Govt must rethink stance on marital rape

Laws cannot always follow path of least resistance; they must, when traditional norms and ground realities are contrary to fundamental rights and the core tenets of a democratic society, set a higher bar


The right of a woman not to be subjected to sexual assault is one of those rights; marriage should not make the right negotiable.
The right of a woman not to be subjected to sexual assault is one of those rights; marriage should not make the right negotiable.

The government’s stand on Thursday that the concept of marital rape as understood internationally cannot be applied in the Indian context is unfortunate.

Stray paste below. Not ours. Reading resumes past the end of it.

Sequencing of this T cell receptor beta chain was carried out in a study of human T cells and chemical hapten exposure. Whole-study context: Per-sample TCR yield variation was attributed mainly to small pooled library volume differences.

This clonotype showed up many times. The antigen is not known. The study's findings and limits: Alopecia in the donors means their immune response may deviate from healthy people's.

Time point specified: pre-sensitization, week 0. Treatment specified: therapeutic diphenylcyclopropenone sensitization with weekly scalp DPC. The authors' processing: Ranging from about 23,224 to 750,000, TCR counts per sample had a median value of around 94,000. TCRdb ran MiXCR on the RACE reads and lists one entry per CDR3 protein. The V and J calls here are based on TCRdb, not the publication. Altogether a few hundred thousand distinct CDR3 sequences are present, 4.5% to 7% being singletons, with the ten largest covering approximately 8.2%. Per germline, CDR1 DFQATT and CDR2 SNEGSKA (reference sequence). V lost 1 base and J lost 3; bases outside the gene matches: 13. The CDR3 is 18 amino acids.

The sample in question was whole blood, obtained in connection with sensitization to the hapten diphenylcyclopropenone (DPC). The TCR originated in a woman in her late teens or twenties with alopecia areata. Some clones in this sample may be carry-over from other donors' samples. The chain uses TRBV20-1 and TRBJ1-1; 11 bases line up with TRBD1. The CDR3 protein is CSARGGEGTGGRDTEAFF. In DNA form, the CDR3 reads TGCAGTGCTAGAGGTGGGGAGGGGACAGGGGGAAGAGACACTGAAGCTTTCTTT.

Union minister for women and child development Maneka Gandhi’s logic that illiteracy, poverty, social customs and religious belief prevent criminalizing it is fundamentally flawed.

Laws cannot always follow the path of least resistance; they must, when traditional norms and ground realities are contrary to fundamental rights and the core tenets of a democratic society, set a higher bar.

The right of a woman not to be subjected to sexual assault is one of those rights; marriage should not make the right negotiable. By these standards, reforming any number of retrograde social practices—for instance, those practised by the khap panchayats that had elicited much public and political outrage a few years ago—and traditional societal structures that perpetuate inequality should be verboten.

The government must rethink its stance.

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